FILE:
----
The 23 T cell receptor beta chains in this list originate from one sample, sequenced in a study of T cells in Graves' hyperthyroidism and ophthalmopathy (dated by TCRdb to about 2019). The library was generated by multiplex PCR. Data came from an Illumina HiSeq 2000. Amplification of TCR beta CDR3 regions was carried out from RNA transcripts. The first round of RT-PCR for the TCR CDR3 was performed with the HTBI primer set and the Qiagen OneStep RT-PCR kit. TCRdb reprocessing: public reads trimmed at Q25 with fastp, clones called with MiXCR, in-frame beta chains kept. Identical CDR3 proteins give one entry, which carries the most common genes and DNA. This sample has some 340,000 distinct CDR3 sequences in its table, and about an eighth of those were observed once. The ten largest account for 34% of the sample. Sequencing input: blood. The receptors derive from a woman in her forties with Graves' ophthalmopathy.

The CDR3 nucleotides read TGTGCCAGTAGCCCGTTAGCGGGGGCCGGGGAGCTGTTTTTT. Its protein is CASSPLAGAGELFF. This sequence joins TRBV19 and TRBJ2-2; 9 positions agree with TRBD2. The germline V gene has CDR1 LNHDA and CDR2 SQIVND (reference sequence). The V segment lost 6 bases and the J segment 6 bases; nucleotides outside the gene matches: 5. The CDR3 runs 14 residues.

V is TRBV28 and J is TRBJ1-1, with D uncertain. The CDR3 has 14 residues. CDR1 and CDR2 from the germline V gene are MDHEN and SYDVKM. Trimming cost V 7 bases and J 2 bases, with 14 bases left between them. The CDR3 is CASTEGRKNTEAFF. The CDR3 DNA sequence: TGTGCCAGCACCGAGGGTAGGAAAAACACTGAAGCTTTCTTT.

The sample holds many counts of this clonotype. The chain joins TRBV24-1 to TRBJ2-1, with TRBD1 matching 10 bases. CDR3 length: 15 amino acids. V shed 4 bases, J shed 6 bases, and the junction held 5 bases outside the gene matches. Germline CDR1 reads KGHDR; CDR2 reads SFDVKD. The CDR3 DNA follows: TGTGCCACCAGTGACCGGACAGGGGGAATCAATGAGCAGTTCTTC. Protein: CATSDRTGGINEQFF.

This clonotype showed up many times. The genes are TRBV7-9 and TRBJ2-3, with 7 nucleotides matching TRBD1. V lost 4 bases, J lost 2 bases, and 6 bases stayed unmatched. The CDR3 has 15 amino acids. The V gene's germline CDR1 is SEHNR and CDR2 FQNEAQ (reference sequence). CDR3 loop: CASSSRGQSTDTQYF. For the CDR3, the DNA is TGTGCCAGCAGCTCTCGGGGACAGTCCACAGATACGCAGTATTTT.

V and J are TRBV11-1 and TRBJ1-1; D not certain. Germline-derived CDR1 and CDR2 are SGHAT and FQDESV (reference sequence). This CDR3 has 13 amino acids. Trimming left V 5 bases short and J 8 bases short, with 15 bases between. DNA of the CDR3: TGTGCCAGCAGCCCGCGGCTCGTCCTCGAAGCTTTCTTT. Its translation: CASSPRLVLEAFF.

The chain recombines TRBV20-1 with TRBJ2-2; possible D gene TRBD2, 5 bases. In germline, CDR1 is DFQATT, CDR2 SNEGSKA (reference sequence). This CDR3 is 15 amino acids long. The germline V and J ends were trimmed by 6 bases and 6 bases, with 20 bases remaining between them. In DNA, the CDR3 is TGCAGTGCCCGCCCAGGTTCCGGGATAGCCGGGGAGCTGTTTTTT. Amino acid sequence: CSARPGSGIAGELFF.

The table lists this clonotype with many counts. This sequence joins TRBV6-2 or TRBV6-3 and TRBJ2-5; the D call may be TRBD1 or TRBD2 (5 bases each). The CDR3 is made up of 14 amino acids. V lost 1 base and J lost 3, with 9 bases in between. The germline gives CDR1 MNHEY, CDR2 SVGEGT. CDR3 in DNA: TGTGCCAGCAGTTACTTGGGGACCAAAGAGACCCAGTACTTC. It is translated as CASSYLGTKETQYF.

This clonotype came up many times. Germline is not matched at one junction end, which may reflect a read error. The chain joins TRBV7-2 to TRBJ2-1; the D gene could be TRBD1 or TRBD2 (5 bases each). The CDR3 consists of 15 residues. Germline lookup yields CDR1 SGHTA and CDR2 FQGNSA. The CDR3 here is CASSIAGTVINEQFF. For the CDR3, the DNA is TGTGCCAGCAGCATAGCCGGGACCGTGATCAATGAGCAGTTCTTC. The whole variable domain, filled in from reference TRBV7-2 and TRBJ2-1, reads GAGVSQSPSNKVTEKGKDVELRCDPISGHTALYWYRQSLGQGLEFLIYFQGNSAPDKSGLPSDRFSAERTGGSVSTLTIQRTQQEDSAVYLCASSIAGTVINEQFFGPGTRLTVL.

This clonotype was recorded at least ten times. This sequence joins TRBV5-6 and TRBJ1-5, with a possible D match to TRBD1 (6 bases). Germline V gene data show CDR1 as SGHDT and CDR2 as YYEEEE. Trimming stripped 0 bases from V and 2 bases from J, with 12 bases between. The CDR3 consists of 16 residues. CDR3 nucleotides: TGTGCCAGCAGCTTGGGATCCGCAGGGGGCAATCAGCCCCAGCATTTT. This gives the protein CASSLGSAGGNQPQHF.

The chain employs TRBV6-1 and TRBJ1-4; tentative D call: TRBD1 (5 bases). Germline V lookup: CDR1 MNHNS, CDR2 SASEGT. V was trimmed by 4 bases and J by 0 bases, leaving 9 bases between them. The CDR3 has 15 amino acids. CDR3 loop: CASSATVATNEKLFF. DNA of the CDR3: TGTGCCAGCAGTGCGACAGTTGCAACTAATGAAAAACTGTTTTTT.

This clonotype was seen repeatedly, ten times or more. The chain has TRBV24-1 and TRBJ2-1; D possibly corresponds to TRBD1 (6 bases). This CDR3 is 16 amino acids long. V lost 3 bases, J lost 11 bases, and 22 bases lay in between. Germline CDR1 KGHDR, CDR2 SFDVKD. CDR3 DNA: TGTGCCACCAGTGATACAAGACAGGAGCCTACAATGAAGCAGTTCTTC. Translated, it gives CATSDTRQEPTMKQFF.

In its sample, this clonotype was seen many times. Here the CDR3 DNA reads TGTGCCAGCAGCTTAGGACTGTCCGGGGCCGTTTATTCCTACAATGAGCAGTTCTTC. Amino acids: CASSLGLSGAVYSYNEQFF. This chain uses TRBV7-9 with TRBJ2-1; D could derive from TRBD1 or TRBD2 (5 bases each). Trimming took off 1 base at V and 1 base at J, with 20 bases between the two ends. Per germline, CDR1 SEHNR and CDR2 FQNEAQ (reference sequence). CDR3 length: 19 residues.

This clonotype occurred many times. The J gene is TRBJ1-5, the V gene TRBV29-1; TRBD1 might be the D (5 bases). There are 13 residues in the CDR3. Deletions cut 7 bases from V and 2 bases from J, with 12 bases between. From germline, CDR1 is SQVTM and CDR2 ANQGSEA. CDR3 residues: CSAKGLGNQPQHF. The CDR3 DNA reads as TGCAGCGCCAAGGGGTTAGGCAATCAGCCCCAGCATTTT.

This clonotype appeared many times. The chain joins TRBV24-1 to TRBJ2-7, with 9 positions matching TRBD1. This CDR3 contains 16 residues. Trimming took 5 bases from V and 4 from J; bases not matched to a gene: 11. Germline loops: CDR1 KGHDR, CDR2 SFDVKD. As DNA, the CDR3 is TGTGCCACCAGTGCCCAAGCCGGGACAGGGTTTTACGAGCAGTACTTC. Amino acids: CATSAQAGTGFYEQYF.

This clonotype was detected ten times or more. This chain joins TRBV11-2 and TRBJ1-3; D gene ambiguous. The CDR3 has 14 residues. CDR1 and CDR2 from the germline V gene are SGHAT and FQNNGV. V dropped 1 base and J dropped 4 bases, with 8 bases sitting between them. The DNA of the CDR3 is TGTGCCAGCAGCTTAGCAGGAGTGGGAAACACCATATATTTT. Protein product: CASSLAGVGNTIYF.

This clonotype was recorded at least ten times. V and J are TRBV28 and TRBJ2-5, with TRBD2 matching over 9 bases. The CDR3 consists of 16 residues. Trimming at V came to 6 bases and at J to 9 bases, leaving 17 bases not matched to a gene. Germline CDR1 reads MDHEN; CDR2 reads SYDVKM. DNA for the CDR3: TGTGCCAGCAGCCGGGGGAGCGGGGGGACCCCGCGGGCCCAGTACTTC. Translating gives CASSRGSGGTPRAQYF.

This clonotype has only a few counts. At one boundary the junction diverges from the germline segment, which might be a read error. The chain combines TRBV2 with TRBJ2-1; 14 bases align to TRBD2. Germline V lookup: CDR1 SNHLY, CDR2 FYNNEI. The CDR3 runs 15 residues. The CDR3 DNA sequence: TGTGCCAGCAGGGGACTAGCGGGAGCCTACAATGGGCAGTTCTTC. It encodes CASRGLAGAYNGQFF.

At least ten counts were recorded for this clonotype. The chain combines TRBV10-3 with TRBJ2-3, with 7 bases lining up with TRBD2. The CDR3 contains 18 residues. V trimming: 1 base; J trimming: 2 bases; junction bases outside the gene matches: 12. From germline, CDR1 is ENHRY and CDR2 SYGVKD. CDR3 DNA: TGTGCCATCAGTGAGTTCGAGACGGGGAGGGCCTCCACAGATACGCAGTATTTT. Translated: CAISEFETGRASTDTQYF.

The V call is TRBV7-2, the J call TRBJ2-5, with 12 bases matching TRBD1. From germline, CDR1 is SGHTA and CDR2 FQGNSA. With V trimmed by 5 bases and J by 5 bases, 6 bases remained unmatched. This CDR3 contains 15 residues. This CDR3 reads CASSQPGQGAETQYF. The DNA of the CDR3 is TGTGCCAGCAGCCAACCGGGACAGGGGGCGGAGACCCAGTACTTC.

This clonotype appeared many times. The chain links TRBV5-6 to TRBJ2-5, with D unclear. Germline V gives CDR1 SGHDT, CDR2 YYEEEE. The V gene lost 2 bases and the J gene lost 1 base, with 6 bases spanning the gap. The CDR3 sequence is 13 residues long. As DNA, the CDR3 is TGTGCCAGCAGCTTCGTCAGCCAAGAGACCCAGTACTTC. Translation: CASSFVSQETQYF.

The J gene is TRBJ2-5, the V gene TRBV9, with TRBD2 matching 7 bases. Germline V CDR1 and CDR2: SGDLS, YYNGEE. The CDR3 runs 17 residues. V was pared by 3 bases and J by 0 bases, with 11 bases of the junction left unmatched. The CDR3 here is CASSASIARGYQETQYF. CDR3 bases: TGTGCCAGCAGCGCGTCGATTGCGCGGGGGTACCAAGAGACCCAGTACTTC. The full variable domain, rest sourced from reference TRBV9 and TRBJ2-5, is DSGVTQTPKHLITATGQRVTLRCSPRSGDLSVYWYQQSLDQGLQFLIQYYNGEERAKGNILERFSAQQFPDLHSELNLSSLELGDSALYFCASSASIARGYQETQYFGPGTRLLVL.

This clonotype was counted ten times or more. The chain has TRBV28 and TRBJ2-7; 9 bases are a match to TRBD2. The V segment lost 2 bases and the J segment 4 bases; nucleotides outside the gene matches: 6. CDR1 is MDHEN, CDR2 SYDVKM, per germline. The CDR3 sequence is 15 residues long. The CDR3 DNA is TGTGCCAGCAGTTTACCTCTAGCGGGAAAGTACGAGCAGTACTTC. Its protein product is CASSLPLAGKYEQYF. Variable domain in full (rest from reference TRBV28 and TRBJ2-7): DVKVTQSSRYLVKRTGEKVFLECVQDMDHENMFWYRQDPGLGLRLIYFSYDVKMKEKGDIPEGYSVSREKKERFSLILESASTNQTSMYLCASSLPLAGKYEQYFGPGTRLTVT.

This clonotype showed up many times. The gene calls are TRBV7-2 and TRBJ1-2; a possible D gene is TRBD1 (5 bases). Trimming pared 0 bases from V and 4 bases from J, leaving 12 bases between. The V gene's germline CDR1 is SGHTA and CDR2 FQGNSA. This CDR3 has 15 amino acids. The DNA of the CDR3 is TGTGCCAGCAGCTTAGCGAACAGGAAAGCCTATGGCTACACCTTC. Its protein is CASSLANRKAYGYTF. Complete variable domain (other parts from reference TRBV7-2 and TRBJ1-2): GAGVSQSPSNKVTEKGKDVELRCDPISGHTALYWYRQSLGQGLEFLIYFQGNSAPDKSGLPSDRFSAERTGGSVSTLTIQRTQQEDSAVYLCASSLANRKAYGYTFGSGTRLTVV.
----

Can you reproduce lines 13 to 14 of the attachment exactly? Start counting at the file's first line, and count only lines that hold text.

In its sample, this clonotype was seen many times. Here the CDR3 DNA reads TGTGCCAGCAGCTTAGGACTGTCCGGGGCCGTTTATTCCTACAATGAGCAGTTCTTC. Amino acids: CASSLGLSGAVYSYNEQFF. This chain uses TRBV7-9 with TRBJ2-1; D could derive from TRBD1 or TRBD2 (5 bases each). Trimming took off 1 base at V and 1 base at J, with 20 bases between the two ends. Per germline, CDR1 SEHNR and CDR2 FQNEAQ (reference sequence). CDR3 length: 19 residues.

This clonotype occurred many times. The J gene is TRBJ1-5, the V gene TRBV29-1; TRBD1 might be the D (5 bases). There are 13 residues in the CDR3. Deletions cut 7 bases from V and 2 bases from J, with 12 bases between. From germline, CDR1 is SQVTM and CDR2 ANQGSEA. CDR3 residues: CSAKGLGNQPQHF. The CDR3 DNA reads as TGCAGCGCCAAGGGGTTAGGCAATCAGCCCCAGCATTTT.